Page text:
LOUISVILLE, Ky. (WTVQ/Press Release) — U.S. Customs and Border Protection (CBP) officers in Louisville seized a large shipment carrying various counterfeit items on Feb 11. The shipment contained 1,569 counterfeit items, and were destined to an address in Plymouth, Minnesota.
Had the items been real they would have had a Manufacturer’s Suggested Retail Price (MSRP) of $821,495.
The CBP officers detained the shipment to determine the admissibility of its contents in accordance with CBP regulations.
Officers uncovered a trove of various high end items. Everything from hair clips, to necklaces, to bracelets, to masks were found, and all of them displayed the protected trademark emblems of designers like Gucci, Dior, Chanel, Louis Vuitton, Calvin Klein, and even Mickey Mouse.
Sold in underground outlets and on third party e-commerce websites, counterfeit commodities fund smugglers and members of organized crime. Consumers often believe they are buying a genuine product but soon realize the item is substandard and potentially dangerous.
“Finding a parcel containing almost 1,600 items of counterfeit apparel is shocking, as criminals continue to push their agenda,” said Thomas Mahn, Port Director-Louisville. “Our officers did an outstanding job finding these counterfeit items before they flooded the market. Items like these weaken our economy and prey on American consumers.”
CBP Trade protects the intellectual property rights of American businesses through an aggressive Intellectual Property Rights enforcement program, safeguarding them from unfair competition and use for malicious intent while upholding American innovation and ingenuity. Suspected violations can be reported to CBP here.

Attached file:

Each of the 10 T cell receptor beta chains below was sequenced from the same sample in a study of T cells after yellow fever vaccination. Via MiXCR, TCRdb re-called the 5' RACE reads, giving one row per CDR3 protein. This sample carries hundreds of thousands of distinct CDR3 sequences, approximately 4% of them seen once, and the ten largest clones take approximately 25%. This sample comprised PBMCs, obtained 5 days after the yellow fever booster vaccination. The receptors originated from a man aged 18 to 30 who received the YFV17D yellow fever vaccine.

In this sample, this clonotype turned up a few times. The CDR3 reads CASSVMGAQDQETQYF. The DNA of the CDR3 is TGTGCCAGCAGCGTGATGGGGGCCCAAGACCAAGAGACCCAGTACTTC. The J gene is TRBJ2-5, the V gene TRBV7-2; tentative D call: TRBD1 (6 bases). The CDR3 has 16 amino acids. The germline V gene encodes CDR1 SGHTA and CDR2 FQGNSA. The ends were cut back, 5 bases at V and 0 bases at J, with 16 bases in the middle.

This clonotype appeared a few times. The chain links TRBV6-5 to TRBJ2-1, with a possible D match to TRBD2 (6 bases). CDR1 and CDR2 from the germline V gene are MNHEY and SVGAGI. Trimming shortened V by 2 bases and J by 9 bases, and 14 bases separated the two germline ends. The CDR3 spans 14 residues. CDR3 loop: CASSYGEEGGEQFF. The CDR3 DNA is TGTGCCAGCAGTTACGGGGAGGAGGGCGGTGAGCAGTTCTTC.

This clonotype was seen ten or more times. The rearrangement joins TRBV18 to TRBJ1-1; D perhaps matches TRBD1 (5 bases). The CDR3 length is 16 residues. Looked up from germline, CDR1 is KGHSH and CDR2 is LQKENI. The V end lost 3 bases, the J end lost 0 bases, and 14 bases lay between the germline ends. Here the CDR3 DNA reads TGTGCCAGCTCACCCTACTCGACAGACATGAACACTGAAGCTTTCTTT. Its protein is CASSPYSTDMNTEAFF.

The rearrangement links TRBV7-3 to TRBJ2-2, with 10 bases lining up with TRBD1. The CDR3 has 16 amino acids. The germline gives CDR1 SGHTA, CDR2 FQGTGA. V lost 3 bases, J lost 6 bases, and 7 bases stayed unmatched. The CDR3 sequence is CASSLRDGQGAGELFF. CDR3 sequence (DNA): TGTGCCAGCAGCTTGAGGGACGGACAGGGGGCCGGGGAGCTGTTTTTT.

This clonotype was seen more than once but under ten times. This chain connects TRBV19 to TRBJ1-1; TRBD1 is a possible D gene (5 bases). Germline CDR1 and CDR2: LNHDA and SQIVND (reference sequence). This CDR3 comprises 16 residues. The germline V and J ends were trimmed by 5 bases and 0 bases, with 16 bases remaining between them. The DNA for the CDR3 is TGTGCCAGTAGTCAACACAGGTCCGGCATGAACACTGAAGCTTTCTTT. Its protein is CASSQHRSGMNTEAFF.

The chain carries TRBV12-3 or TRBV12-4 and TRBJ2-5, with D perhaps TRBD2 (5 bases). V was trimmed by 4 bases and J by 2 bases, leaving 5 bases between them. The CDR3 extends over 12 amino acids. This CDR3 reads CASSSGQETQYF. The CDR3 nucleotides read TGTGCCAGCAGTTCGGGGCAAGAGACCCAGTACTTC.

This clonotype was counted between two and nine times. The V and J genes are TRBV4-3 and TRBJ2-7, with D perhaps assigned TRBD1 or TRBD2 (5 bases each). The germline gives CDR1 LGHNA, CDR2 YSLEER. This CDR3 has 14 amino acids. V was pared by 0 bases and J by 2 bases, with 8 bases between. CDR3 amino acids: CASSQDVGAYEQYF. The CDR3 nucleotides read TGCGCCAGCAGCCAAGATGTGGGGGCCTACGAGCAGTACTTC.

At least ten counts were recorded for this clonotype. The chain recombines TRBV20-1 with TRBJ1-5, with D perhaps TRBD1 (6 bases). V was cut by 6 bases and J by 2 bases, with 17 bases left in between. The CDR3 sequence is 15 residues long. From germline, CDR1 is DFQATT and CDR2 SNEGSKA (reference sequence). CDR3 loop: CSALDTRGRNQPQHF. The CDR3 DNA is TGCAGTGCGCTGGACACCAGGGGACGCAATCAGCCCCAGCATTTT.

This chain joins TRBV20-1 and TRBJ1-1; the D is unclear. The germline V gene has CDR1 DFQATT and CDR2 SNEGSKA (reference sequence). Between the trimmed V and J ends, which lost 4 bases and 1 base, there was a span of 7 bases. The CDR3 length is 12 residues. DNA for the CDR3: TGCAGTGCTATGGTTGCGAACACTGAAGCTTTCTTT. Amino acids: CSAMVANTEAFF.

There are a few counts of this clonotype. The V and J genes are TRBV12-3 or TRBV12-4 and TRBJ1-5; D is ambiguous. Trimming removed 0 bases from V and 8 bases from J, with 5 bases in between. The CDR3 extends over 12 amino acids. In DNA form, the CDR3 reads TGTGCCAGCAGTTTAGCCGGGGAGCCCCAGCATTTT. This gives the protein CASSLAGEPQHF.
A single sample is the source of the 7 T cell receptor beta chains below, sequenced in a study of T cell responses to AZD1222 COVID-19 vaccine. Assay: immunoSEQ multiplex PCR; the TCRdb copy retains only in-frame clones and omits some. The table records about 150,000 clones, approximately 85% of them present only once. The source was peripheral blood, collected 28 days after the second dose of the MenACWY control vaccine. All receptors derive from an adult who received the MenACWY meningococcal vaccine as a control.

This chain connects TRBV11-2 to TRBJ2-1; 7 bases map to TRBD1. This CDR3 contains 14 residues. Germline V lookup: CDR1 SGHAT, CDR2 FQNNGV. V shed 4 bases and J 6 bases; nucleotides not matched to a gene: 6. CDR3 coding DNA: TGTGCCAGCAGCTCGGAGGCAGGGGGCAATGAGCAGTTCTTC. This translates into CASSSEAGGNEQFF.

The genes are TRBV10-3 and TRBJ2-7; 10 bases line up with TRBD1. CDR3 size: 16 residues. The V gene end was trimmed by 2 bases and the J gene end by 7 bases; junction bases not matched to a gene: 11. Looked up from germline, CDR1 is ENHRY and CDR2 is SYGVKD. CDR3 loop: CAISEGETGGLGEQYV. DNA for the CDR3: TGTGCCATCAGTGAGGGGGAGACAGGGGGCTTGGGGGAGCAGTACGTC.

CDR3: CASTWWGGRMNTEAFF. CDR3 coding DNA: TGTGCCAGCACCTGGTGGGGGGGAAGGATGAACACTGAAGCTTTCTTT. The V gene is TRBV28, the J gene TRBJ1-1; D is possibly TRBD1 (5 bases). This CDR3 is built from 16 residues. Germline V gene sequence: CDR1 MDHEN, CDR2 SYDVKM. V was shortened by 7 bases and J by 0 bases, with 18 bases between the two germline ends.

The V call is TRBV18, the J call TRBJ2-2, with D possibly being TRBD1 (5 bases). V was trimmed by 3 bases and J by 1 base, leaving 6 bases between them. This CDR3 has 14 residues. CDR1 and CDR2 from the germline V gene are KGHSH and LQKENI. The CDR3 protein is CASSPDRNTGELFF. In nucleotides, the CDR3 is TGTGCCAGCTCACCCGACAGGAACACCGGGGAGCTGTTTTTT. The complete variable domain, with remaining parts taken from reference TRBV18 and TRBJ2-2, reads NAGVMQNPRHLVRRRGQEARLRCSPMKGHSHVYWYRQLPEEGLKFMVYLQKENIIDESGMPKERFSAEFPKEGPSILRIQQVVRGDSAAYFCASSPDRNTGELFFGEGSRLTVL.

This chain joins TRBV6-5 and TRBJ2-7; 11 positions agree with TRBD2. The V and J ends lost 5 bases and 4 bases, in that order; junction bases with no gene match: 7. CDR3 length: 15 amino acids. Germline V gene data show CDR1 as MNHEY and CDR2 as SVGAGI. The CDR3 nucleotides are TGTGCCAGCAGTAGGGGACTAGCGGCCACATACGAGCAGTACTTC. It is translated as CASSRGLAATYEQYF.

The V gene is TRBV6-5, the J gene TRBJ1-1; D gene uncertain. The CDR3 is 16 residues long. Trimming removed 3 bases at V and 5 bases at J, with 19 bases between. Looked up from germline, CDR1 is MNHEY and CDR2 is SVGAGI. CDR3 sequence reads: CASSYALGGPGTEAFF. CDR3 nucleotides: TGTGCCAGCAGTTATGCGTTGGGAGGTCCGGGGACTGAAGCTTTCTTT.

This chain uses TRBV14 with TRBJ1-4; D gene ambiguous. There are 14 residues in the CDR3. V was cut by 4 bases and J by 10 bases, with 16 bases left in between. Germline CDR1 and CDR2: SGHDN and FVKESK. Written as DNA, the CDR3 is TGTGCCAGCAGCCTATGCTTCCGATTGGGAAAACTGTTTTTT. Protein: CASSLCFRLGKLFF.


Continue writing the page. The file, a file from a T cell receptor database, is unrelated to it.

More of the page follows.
Every year, CBP seizes millions of counterfeit goods from countries around the world as part of its mission to protect U.S. businesses and consumers. These goods include fake versions of popular products, such as smartphones and related accessories, electronics, apparel, shoes, cosmetics, and high-end luxury goods, as well as goods posing significant health and safety concerns, such as counterfeit pharmaceuticals, bicycle and motorcycle helmets, medical devices, supplements and other consumables.
Sold online and in stores, counterfeit goods hurt the U.S. economy, cost Americans their jobs, threaten consumer health and safety, and fund criminal activity. Visit the National IPR Coordination Center for more information about IPR including counterfeiting and piracy.
Nationwide in Fiscal Year 2020, CBP seized 26,503 shipments containing goods that violated intellectual property rights.
The total estimated value of the seized goods, had they been genuine, was nearly $1.3 billion.
CBP has established an educational initiative to raise consumer awareness about the consequences and dangers that are often associated with the purchase of counterfeit and pirated goods. Information about the Truth Behind Counterfeits public awareness campaign can be found at https://www.cbp.gov/FakeGoodsRealDangers.